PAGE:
As the United Counties of Prescott and Russell elect a new warden every year, the heads of its various committees also change. The UCPR counts six Standing Committees including: Economic Development, the Prescott-Russell Residence, Emergency Services, Social Services, Public Works, and Planning and Forestry.
The Review spoke with the heads of three of those committees to outline their priorities in the coming year.
East Hawkesbury Mayor Robert Kirby needed few words to say what he wanted to get done this year.
“Settling the ambulance issue with Ottawa.” He continued, “And you can quote me: I’m not going to pussyfoot.”
Of course, he’s referring to the ongoing butting of heads between Prescott-Russell emergency services and its Ottawa counterpart. At the heart of the issue is who’s responsible for paying the bill if Prescott-Russell responds to a call in Ottawa.
“I’m going to propose to the committee that we give them a deadline to pay,” said Kirby. And Ottawa doesn’t? “Apparently it’s illegal to refuse the service but I’m proposing to refuse the service,” he said, adding that he’s speaking before being updated on the matter.
“This is my proposal if this isn’t settled in the near future… But the taxpayer as far as I’m concerned of Prescott and Russell will not be footing the bill for Ottawa.”
The two issues at the top of Champlain Mayor Gary Barton’s list are acquiring land for the new residence and the external review into the current residence’s operations.
He said the UCPR has selected a location for the new residence and is currently negotiating with the owner on the price but wouldn’t give any more details. Those negotiations will be coming up in a closed session at this week’s Committee of the Whole.
The UCPR is also working to get more funding from the province to recoup some of the costs of the new residence.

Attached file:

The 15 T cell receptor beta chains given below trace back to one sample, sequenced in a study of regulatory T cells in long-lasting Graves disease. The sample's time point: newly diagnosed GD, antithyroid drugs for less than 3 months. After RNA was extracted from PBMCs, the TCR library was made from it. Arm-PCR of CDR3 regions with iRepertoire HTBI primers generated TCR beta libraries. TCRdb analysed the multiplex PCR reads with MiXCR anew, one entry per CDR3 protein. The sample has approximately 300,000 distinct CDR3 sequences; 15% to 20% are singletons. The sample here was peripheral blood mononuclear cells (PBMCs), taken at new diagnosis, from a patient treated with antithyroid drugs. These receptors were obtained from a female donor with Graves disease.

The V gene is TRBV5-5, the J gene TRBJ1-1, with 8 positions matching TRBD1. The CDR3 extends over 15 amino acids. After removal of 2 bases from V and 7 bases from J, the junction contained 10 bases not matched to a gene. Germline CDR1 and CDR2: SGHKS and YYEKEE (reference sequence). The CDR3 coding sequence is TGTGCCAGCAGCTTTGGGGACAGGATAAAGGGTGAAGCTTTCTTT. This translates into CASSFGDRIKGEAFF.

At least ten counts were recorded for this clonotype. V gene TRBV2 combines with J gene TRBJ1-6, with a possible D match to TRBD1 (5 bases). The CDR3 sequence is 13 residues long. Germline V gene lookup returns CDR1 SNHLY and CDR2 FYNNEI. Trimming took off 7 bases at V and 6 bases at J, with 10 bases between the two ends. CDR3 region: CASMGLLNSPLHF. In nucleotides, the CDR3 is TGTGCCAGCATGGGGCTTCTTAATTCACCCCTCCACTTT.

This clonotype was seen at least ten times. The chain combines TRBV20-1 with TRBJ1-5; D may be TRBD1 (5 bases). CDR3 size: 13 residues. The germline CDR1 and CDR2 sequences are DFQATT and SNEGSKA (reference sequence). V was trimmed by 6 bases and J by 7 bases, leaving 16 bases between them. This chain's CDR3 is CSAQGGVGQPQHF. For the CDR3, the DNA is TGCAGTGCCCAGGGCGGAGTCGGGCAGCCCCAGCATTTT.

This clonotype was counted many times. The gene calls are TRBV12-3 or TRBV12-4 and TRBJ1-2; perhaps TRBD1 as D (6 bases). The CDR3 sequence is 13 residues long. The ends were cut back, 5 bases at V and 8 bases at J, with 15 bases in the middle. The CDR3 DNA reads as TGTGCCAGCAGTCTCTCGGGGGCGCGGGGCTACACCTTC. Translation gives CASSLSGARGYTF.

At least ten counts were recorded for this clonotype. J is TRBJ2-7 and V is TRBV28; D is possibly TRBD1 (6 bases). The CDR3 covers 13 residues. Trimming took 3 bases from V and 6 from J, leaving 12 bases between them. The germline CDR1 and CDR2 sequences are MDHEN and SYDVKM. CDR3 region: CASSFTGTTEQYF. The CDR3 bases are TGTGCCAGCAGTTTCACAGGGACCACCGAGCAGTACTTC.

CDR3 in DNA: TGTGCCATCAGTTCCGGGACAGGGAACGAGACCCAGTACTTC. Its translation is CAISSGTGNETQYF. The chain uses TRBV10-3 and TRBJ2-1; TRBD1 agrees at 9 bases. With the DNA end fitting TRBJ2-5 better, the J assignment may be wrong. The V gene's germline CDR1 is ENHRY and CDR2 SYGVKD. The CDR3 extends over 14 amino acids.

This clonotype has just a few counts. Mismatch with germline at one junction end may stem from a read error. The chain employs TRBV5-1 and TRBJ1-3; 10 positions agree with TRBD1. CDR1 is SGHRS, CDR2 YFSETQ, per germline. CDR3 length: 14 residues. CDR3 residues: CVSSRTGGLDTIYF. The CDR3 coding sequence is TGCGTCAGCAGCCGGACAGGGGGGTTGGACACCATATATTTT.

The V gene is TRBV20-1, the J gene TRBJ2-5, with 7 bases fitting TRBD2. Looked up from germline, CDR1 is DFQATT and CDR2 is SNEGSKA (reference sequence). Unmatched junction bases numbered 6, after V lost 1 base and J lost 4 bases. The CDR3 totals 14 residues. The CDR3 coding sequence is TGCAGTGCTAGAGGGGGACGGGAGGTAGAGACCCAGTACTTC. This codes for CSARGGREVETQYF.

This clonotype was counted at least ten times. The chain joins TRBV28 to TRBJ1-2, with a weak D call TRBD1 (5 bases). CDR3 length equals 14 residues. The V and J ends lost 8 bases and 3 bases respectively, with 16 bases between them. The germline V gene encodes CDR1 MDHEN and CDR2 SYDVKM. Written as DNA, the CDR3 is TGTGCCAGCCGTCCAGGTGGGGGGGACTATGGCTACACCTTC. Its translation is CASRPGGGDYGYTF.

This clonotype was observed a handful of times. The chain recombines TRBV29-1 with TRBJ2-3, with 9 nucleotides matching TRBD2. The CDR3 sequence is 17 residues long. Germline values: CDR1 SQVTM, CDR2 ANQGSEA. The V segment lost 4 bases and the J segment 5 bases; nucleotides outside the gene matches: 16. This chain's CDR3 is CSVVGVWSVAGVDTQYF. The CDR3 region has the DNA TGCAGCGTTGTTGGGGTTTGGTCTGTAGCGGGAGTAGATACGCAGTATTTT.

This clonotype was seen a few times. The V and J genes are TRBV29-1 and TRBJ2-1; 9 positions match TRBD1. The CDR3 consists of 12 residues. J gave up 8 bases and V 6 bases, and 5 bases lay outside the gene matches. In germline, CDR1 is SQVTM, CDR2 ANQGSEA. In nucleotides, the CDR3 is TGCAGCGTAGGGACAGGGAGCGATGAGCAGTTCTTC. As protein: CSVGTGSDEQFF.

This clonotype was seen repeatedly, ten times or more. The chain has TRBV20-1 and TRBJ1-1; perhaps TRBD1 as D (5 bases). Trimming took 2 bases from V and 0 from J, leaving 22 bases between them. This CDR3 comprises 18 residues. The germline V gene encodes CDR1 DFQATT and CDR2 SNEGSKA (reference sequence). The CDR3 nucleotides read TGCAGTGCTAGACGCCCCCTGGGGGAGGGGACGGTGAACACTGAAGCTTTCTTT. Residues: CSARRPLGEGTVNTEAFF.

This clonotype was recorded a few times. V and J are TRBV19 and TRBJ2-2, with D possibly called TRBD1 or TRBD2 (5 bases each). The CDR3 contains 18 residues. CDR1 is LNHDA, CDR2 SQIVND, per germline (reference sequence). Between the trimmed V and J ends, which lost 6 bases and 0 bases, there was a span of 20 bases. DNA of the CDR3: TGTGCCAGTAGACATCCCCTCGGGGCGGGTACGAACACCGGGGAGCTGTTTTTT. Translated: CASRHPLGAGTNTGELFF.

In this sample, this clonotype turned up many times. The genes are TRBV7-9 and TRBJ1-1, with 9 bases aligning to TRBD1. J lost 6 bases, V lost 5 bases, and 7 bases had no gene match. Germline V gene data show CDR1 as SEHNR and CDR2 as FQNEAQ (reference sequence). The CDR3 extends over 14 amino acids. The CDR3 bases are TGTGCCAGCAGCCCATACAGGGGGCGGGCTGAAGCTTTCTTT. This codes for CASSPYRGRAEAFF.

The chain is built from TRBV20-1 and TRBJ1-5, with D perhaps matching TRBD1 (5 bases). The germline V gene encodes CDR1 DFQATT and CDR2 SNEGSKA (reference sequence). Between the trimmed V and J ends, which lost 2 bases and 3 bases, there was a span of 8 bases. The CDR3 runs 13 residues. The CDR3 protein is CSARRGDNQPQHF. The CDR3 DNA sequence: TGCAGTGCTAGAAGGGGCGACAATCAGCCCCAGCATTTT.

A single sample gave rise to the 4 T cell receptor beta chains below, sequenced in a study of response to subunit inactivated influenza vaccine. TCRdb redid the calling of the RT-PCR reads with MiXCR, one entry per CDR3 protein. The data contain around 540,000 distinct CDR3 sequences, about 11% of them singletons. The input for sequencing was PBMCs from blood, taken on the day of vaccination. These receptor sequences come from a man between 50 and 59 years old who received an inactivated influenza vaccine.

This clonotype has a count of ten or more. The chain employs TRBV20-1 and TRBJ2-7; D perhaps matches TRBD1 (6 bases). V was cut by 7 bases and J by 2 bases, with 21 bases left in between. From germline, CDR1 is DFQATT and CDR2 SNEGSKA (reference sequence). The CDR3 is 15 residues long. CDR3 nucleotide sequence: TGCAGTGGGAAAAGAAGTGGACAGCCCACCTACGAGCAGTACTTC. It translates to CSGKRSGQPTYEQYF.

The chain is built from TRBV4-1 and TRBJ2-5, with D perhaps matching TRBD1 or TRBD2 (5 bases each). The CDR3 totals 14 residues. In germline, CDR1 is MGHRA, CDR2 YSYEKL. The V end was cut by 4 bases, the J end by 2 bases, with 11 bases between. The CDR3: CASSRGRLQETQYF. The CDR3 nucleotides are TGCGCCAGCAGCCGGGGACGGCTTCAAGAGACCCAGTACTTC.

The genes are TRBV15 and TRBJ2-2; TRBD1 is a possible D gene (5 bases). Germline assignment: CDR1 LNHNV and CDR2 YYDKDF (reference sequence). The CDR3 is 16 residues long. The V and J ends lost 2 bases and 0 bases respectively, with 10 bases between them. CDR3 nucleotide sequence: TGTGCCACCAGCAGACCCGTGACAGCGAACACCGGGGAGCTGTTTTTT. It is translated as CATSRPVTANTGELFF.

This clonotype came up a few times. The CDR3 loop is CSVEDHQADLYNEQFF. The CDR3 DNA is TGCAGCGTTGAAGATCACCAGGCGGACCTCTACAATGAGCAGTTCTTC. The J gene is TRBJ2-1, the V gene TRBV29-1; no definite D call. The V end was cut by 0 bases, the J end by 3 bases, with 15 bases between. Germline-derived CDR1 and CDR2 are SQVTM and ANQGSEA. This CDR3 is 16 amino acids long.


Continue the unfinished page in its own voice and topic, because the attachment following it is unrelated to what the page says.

Barton said the operations review at the current location in Hawkesbury will begin in March.
“Hopefully it’ll say there’s some efficiencies we can do or things are fine,” he said.
The review was initially called by Mayor Guy Desjardins of Clarence-Rockland after comparisons with the Centre d’Accueil Roger-Séguin consistently showed higher costs.
The Review wrote about Desjardins suggesting cutting the number of beds. After the story, Barton said he met with a man whose wife suffers from Alzheimer’s and is currently at the residence who told him the residence needed more staff, not cuts.
Barton also said he’s thankful there haven’t been any stories of mistreatment at the residence.
“I don’t receive a ton of complaints, that’s the kind of metrics you can take from the political side.”
While the above two committees are mostly committed to dealing with ongoing issues, Russell Mayor Pierre Leroux is looking to bring in new ideas when it comes to economic development. Or rather, repackage an old idea as a new one.
Two years ago, Leroux introduced the Prescott-Russell Area Partnership (PRAP) program. Under the program, when one of the eight municipalities would invest in infrastructure specifically for economic development (for example, in an industrial park), the UCPR share of the taxes generated by the new businesses using that infrastructure would go back to the municipalities to recoup the costs.
“By helping the municipalities, we’re investing in ourselves,” said Leroux.
He added that being realistic about the kind of economic development is important.
“We’re not going to go attract Amazon to come here,” he said. “But if we can make sure we’re investment-ready and we have all the infrastructures in place then we’re putting a foothold ahead of everybody else.”
See below for the full list of the chairs of each committee.
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|Committee||2017 Chair||2018 Chair|
|Economic Development||Fernand Dicaire||Pierre Leroux|
|Prescott-Russell Residence||Jeanne Charlebois||Gary Barton|
|Emergency Services||Guy Desjardins||Robert Kirby|
|Social Services||François St. Amour||Jeanne Charlebois|
|Public Works||Pierre Leroux||Guy Desjardins|
|Planning and Forestry||Robert Kirby||Fernand Dicaire|
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